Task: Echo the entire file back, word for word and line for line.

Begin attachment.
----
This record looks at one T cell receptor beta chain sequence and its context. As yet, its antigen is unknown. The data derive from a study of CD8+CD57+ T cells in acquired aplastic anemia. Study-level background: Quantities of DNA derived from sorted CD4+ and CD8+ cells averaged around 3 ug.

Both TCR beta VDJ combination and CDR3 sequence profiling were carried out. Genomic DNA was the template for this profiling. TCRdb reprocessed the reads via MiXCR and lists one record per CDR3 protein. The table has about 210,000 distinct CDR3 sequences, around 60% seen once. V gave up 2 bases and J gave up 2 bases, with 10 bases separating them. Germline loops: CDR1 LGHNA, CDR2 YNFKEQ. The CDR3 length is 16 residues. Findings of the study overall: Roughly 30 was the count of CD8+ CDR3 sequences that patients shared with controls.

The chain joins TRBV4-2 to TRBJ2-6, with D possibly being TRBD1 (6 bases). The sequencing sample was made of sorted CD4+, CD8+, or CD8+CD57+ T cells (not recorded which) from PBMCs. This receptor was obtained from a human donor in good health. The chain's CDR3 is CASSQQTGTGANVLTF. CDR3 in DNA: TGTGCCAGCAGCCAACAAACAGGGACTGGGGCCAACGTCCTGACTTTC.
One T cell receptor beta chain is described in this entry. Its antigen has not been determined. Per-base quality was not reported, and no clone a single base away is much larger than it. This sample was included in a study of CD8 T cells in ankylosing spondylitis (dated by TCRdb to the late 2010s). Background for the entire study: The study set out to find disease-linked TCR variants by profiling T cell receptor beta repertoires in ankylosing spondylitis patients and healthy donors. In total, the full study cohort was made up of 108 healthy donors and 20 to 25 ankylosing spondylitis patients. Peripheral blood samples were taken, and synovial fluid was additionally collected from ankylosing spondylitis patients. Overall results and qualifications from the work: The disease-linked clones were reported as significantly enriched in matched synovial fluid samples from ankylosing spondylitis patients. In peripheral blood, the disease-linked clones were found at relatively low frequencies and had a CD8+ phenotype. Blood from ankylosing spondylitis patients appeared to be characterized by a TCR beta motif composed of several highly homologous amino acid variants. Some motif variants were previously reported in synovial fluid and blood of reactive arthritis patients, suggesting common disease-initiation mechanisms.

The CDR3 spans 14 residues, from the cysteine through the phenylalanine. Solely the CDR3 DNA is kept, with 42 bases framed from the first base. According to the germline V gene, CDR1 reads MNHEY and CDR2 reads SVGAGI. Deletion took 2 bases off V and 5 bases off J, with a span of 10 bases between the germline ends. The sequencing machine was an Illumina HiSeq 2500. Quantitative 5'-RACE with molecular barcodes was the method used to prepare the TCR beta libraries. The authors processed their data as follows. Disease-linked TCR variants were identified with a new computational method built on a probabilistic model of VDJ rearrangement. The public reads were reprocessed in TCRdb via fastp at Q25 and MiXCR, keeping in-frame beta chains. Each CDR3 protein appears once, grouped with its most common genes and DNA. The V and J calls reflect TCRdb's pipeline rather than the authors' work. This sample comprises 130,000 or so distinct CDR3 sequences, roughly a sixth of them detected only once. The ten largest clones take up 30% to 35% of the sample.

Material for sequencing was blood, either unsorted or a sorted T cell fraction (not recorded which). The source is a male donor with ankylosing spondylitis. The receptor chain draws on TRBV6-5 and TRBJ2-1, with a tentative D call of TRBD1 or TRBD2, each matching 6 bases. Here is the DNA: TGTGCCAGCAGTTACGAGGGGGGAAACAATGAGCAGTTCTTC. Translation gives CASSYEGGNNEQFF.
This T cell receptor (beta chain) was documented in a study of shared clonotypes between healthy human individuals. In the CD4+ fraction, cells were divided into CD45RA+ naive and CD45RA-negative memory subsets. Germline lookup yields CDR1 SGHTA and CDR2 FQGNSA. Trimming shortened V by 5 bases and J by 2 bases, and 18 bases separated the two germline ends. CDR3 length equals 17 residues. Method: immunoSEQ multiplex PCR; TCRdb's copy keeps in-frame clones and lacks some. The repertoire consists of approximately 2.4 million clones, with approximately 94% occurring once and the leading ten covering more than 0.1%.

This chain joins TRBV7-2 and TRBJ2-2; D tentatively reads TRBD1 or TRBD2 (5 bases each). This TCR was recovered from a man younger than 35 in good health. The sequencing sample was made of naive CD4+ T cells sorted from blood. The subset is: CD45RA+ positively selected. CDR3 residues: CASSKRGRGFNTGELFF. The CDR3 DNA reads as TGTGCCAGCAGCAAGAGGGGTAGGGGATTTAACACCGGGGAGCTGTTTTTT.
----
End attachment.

This record looks at one T cell receptor beta chain sequence and its context. As yet, its antigen is unknown. The data derive from a study of CD8+CD57+ T cells in acquired aplastic anemia. Study-level background: Quantities of DNA derived from sorted CD4+ and CD8+ cells averaged around 3 ug.

Both TCR beta VDJ combination and CDR3 sequence profiling were carried out. Genomic DNA was the template for this profiling. TCRdb reprocessed the reads via MiXCR and lists one record per CDR3 protein. The table has about 210,000 distinct CDR3 sequences, around 60% seen once. V gave up 2 bases and J gave up 2 bases, with 10 bases separating them. Germline loops: CDR1 LGHNA, CDR2 YNFKEQ. The CDR3 length is 16 residues. Findings of the study overall: Roughly 30 was the count of CD8+ CDR3 sequences that patients shared with controls.

The chain joins TRBV4-2 to TRBJ2-6, with D possibly being TRBD1 (6 bases). The sequencing sample was made of sorted CD4+, CD8+, or CD8+CD57+ T cells (not recorded which) from PBMCs. This receptor was obtained from a human donor in good health. The chain's CDR3 is CASSQQTGTGANVLTF. CDR3 in DNA: TGTGCCAGCAGCCAACAAACAGGGACTGGGGCCAACGTCCTGACTTTC.
One T cell receptor beta chain is described in this entry. Its antigen has not been determined. Per-base quality was not reported, and no clone a single base away is much larger than it. This sample was included in a study of CD8 T cells in ankylosing spondylitis (dated by TCRdb to the late 2010s). Background for the entire study: The study set out to find disease-linked TCR variants by profiling T cell receptor beta repertoires in ankylosing spondylitis patients and healthy donors. In total, the full study cohort was made up of 108 healthy donors and 20 to 25 ankylosing spondylitis patients. Peripheral blood samples were taken, and synovial fluid was additionally collected from ankylosing spondylitis patients. Overall results and qualifications from the work: The disease-linked clones were reported as significantly enriched in matched synovial fluid samples from ankylosing spondylitis patients. In peripheral blood, the disease-linked clones were found at relatively low frequencies and had a CD8+ phenotype. Blood from ankylosing spondylitis patients appeared to be characterized by a TCR beta motif composed of several highly homologous amino acid variants. Some motif variants were previously reported in synovial fluid and blood of reactive arthritis patients, suggesting common disease-initiation mechanisms.

The CDR3 spans 14 residues, from the cysteine through the phenylalanine. Solely the CDR3 DNA is kept, with 42 bases framed from the first base. According to the germline V gene, CDR1 reads MNHEY and CDR2 reads SVGAGI. Deletion took 2 bases off V and 5 bases off J, with a span of 10 bases between the germline ends. The sequencing machine was an Illumina HiSeq 2500. Quantitative 5'-RACE with molecular barcodes was the method used to prepare the TCR beta libraries. The authors processed their data as follows. Disease-linked TCR variants were identified with a new computational method built on a probabilistic model of VDJ rearrangement. The public reads were reprocessed in TCRdb via fastp at Q25 and MiXCR, keeping in-frame beta chains. Each CDR3 protein appears once, grouped with its most common genes and DNA. The V and J calls reflect TCRdb's pipeline rather than the authors' work. This sample comprises 130,000 or so distinct CDR3 sequences, roughly a sixth of them detected only once. The ten largest clones take up 30% to 35% of the sample.

Material for sequencing was blood, either unsorted or a sorted T cell fraction (not recorded which). The source is a male donor with ankylosing spondylitis. The receptor chain draws on TRBV6-5 and TRBJ2-1, with a tentative D call of TRBD1 or TRBD2, each matching 6 bases. Here is the DNA: TGTGCCAGCAGTTACGAGGGGGGAAACAATGAGCAGTTCTTC. Translation gives CASSYEGGNNEQFF.
This T cell receptor (beta chain) was documented in a study of shared clonotypes between healthy human individuals. In the CD4+ fraction, cells were divided into CD45RA+ naive and CD45RA-negative memory subsets. Germline lookup yields CDR1 SGHTA and CDR2 FQGNSA. Trimming shortened V by 5 bases and J by 2 bases, and 18 bases separated the two germline ends. CDR3 length equals 17 residues. Method: immunoSEQ multiplex PCR; TCRdb's copy keeps in-frame clones and lacks some. The repertoire consists of approximately 2.4 million clones, with approximately 94% occurring once and the leading ten covering more than 0.1%.

This chain joins TRBV7-2 and TRBJ2-2; D tentatively reads TRBD1 or TRBD2 (5 bases each). This TCR was recovered from a man younger than 35 in good health. The sequencing sample was made of naive CD4+ T cells sorted from blood. The subset is: CD45RA+ positively selected. CDR3 residues: CASSKRGRGFNTGELFF. The CDR3 DNA reads as TGTGCCAGCAGCAAGAGGGGTAGGGGATTTAACACCGGGGAGCTGTTTTTT.